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From the Six Classics to modern academic research

Author  :  DENG XIAOJUN     Source  :    Chinese Social Sciences Today     2017-07-03

Academics and Traditions

Author: Liu Mengxi

Publisher: Beijing Times Chinese Press

Liu Mengxi is an influential scholar of literature and culture who is engaged in cultural construction and criticism. Academics and Traditions is a collection of Liu’s selected academic theses. It presents his academic experience during two decades of modern academic research as well as insights into studies of the Confucian Six Classics, namely, Book of Poetry, Book of History, Book of Rites, Book of Changes, Book of Music, and Spring and Autumn Annuals.

The book is divided into six volumes: the first volume collects Liu’s various profiles of Wang Guowei and Chen Yinque to show their similiarities and differences; the second volume focuses on Ma Yifu, an ideologist who first introduced Das Kapital to China, together with research on scholars, such as Xiong Shili, Qian Zhongshu and Zhang Shunhui, as well as general and specific ideological theories; the third volume is about traditional culture and studies of ancient Chinese civilization, along with the practical significance of traditional cultural ideology; the fourth volume consists of research on classic literature and ideological history; the fifth volume contains three of his new essays: “On the Righteousness of Esteem,” “On Honesty,” and “On Harmony,” are part of the serialized articles on the Confucian Six Classics; the six volume includes prefaces and postscripts, through which Liu’s ideological views can be seen between the lines.

Liu illustrated the similarity in academic ideas between Qian Zhongshu and Chen Yinque. He argued that although the two masters have opposing ideas in general, they share something in common. For example, one core element of Chen Yinque’s academic thought is his idea on race and culture. Chen believed that culture supercedes race. The assimilation between different ethnicities, namely, ancient Central China and the Western Regions, or Xiyu, is a matter of culture, not race. Similarly, Qian said that the discrimination between different ethnicities lies in the code of ethics, not in race.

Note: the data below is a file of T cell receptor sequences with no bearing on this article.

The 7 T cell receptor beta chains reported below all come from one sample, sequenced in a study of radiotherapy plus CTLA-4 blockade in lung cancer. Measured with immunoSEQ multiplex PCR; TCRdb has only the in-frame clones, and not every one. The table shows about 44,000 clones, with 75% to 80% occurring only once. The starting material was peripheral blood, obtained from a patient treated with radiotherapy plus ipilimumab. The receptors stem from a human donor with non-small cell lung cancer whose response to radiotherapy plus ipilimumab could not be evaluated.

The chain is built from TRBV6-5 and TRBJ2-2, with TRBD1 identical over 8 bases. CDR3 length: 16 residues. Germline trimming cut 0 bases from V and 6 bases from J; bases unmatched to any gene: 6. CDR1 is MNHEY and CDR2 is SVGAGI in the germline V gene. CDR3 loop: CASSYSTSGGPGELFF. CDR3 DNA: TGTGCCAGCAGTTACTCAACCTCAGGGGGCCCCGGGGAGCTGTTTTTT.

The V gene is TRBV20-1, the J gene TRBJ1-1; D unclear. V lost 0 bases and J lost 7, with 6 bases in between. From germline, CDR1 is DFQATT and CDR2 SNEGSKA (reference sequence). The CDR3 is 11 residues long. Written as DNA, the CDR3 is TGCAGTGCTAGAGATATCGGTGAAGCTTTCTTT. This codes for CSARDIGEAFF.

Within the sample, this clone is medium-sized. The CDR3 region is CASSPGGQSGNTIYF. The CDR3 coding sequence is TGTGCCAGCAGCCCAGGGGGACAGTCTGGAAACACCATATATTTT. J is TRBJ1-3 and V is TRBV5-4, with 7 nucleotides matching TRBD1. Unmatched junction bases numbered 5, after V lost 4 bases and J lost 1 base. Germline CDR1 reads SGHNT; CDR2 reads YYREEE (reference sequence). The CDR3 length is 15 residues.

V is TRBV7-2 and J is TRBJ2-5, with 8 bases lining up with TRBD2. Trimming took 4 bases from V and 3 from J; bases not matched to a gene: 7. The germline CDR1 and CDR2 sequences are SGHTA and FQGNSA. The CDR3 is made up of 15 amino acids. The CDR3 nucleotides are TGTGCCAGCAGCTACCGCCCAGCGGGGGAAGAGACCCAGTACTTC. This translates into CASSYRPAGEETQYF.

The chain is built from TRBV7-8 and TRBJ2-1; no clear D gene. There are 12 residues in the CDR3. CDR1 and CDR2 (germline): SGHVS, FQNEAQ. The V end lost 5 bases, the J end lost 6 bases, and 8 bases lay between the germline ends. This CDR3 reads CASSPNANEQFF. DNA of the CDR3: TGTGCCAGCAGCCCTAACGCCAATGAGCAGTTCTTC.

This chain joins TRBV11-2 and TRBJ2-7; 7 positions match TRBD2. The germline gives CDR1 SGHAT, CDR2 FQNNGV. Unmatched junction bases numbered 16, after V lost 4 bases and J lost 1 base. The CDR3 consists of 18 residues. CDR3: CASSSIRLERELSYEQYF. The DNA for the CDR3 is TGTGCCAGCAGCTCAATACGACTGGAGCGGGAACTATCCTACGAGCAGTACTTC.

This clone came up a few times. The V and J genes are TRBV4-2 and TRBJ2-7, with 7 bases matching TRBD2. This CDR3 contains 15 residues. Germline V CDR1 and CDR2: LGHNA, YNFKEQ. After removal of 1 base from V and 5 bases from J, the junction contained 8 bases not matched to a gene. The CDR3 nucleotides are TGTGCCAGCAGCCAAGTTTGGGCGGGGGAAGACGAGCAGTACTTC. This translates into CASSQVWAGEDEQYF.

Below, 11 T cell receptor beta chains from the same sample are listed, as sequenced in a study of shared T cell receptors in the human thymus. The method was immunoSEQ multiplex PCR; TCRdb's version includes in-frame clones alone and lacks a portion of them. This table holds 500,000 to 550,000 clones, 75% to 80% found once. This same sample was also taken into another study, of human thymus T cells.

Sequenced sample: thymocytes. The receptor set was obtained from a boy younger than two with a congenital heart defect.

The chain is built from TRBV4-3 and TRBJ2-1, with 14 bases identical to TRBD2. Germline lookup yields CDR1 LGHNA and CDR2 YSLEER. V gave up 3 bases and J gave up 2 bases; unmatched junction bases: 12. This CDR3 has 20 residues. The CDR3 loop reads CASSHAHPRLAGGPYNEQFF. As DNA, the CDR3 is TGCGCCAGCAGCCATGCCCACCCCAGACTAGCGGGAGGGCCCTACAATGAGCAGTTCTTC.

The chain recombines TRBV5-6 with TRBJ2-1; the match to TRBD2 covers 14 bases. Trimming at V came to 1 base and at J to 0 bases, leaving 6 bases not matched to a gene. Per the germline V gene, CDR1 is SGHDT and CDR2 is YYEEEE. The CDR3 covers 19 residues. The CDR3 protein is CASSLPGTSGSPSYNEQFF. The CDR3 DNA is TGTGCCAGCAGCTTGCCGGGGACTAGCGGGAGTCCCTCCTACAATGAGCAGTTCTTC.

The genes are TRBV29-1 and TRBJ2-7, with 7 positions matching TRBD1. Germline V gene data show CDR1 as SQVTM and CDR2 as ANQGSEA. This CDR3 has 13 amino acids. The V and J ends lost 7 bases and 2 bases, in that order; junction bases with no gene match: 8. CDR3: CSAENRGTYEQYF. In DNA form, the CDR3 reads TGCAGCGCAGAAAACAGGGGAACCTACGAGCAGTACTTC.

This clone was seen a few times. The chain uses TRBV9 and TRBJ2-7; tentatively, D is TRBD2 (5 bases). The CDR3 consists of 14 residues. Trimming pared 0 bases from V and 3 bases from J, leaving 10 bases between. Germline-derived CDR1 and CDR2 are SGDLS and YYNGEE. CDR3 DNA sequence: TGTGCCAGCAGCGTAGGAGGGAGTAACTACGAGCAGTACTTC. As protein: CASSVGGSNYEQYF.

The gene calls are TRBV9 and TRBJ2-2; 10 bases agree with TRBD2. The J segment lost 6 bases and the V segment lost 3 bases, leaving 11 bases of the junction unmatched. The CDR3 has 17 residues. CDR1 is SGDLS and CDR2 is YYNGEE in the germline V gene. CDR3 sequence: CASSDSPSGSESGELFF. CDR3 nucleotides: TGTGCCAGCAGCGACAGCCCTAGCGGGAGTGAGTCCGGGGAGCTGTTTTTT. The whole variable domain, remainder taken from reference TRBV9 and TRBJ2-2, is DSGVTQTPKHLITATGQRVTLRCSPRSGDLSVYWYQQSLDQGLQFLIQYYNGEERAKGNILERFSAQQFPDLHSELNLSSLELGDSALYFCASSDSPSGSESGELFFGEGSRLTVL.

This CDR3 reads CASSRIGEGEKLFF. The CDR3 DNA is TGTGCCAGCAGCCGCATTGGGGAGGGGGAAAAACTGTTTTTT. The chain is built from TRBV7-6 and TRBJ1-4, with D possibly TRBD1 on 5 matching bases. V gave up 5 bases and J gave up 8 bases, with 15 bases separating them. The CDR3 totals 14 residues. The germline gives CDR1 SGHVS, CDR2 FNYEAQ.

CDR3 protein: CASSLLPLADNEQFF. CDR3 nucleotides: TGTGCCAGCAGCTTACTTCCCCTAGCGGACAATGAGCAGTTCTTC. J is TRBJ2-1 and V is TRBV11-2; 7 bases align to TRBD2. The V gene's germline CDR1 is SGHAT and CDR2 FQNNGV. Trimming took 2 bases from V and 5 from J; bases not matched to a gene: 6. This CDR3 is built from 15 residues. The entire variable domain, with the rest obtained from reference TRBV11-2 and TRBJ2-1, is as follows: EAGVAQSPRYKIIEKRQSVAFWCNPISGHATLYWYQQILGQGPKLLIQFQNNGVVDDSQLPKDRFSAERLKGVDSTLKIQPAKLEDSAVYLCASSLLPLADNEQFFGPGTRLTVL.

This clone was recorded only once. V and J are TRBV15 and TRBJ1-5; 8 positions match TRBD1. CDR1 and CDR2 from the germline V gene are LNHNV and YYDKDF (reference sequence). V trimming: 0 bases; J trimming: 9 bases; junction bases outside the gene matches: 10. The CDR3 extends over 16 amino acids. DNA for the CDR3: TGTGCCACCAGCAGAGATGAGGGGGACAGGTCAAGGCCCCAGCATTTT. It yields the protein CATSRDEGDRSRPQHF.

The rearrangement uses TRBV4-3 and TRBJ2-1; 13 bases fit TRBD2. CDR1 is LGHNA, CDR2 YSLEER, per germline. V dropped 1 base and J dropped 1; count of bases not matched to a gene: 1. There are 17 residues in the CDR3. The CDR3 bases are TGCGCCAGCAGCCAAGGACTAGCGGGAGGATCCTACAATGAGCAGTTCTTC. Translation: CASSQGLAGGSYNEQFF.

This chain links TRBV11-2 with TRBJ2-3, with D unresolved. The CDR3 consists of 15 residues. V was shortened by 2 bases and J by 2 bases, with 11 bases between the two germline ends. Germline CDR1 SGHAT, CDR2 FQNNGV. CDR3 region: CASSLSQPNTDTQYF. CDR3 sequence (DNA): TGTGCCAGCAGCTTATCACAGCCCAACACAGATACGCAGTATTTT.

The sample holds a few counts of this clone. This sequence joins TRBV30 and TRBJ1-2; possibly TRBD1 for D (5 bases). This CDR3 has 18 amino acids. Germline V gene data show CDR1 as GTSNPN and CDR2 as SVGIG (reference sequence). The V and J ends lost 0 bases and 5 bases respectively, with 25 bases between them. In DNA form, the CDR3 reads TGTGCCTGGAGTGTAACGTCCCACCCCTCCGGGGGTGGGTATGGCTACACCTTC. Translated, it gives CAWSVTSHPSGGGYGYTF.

Neo-Confucianism scholar Ma Yifu also receives attention from Liu. Unlike Song Confucians who criticized Buddhism and strove to integrate it into Confucianism, Ma regards Confucianism and Buddhism as two sides of one form of integrity, emphasizing interaction between them. Also, he redefines the studies of ancient Chinese civilization to be the study of the Confucian Six Classics, a key point in his theories on Neo-Confucianism.

On Chen Yinque’s judgement of Taoism, Liu argued that in Chen’s view, while Confucianism emphasizes the relationship between people, Taoists researched the connections between humans and objects. Also, compared with Buddhism, Taoism is more down to earth and closer to daily life. For example, Taoists contributed most of the medical studies in ancient society. That is why Taoism of Chinese origin differs from the form of Buddhism that originated from India.

Throughout Liu’s academic career, he focused on classic literature and the intellectual history of literature, particularly A Dream in Red Mansions and the ideological trends in literature during the Ming and Qing dynasties. As of the mid-1980s, Liu shifted his study interest to academic and ideological history. In recent years, he moved back to studying the Six Classics and the essence of Confucianism.

Editor: Yu Hui

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